Monday, November 10, 2008
This is it! The CSA is over -long live the CSA!
CSA 2008: The last pickups
So here we are 6 months later. What started out as an attempt to prove that a CSA is indeed worth it, and one would break even joining a CSA, has become something totally different. Break even we did - and then some. All in all we have gotten $1000 more in vegetables than we paid for. Again, this is not a typo: we paid for $860 worth of veggies and received $1800 worth of veggies this season. The tallying up of comparable pricing in local stores - both health food store and big chain supermarket were considered for the figures - was done to the best of my abilities. I counted everything, and made use of the self-pick as much as I was able.
Having been a member in several different CSAs over the years, I would call this season very good, but not spectacular, in the sense that the amount of veggies received was typical. Some crops did not do quite as well as excepted, whereas others really flourished this season, but that is, what I have come to expect from my CSA. The weather early on was a bit erratic. I know that some local farmers had a really hard time with their peaches with losses of about 80% of the crop. So that makes this result even more amazing. Needless to say I already gave my deposit for next year.
The quality and variety of the produce was beyond amazing. To compare these vegetables picked that very morning with anything in the stores, which has been picked green and then was trucked or flown half way across the globe, is really unfair. In some vegetables this is particularly evident. I have had a hard time getting the broccoli home at each pick-up, because it was so delightful eaten raw right there in the car. When you try the same thing with a supermarket broccoli - even an organic one - you feel like you are gnawing on a piece of wood!
A benefit that should be part of the decision to join a CSA is your carbon footprint. Sponsoring all this absurd trucking of vegetables around the globe with your shopping dollars, when the same fruits and vegetables can be grown around where you live seems insane. I know not everybody has the benefit of living in an area where there are many CSAs but looking at the map - they certainly are sprouting up all over the place. And let’s not forget cities grew around agriculturally rich locations, because the food industry has changed into this global beast rather recently. Until about 60 to 80 years ago almost everyone ate the localvore 100 mile diet not even by choice. It was inconceivable to ship apples from Argentina, China or even Washington state to New York state with its network of apple farms. Yet, nowadays nobody seems to have any qualms about buying an apple that has more frequent flyer miles than you do. I think that we are looking at the end of this madness. Change is in the air. How we feed ourselves will be part of that.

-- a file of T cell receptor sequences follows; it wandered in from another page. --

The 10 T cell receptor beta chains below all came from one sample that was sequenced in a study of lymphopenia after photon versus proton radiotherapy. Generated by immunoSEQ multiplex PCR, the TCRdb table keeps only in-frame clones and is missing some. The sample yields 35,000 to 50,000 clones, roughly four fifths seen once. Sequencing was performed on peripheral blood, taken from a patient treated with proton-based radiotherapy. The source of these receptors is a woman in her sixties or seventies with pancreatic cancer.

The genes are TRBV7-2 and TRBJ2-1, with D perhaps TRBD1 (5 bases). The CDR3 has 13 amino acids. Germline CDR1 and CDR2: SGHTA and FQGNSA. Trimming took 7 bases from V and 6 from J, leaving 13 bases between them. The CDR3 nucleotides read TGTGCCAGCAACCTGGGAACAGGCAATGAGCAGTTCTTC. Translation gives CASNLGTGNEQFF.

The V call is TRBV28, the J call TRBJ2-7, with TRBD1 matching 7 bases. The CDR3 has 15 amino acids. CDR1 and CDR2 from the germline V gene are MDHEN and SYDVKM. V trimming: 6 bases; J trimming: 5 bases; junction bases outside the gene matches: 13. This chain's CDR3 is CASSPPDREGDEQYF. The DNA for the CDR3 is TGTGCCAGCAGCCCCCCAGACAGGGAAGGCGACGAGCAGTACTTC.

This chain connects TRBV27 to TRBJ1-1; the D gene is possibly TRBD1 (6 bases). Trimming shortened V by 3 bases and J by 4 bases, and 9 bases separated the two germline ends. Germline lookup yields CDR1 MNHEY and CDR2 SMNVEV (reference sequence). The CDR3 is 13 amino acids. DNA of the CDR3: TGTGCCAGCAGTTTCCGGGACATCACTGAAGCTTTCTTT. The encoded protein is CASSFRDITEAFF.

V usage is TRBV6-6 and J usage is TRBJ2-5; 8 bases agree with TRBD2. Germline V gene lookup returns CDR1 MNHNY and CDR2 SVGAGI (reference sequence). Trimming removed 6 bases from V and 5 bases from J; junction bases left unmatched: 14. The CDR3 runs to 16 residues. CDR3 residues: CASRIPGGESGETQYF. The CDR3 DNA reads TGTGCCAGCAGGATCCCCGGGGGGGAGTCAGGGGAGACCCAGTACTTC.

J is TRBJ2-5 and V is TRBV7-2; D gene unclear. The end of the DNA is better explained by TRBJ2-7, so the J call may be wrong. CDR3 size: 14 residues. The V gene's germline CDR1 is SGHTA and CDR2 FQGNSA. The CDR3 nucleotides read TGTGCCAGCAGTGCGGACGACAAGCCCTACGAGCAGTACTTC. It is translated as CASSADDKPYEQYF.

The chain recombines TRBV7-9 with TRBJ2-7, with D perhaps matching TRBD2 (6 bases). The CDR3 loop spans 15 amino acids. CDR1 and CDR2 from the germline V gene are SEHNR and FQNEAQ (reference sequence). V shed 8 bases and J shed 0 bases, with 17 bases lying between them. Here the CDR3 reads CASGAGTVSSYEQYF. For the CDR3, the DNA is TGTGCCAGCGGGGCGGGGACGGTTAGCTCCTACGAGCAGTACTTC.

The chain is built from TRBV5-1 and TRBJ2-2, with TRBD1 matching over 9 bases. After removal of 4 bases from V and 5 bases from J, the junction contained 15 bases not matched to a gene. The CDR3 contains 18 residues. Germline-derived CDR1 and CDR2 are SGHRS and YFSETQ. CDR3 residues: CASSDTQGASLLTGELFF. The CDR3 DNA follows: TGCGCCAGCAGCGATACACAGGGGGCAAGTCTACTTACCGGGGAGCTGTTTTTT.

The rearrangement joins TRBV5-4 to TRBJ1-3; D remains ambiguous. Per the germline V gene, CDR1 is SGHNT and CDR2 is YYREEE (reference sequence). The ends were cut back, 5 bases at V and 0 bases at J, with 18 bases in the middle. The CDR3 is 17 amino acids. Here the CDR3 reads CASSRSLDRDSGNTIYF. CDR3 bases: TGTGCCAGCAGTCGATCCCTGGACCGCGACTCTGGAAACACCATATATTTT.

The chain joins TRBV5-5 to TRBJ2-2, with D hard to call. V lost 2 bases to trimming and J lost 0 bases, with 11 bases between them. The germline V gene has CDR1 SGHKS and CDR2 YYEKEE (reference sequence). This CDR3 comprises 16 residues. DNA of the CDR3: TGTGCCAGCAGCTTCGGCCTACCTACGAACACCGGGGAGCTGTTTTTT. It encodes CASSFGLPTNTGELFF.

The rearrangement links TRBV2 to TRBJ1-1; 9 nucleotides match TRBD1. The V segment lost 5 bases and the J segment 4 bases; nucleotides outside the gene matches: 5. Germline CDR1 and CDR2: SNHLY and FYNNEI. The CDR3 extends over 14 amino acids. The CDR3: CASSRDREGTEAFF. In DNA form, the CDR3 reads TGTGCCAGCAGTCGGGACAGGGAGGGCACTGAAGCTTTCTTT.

Last two pick-ups:
1 pound mustard greens $2.75
2 pounds parsnips $3.50
1 pound kale $1.86
1 bunch turnips $2.50
1 bunch radish $2.50
1 pound carrots $1.79
1 pound onions $1.30
1 ½ pounds jerusalem artichokes $3.75
And the final list:
2 heads cabbage $4.00
1 stalk brussels sprouts $2.00
½ pound collard greens $2.75
1 pound parsnips $1.79
1 pound beets $2.75
6 ears popcorn $3.00
3 ½ pounds potatoes $5.99
Total for the last two pickups: $42.23
Our season’s total so far was: $1836.43
So our final grand total for the 2008 CSA share is: $1878.66.
To wrap it up I paid $855 back in February and I received $1878.66 worth of vegetables and berries from middle of May to beginning of November. Wow!
I will tally things up - to show what the $1878 worth veggies contained, and also I will have an interview with our farmer Jes - to get a behind the scenes look at the CSA. Keep posted!
And I also have to tell you about the winter - CSA...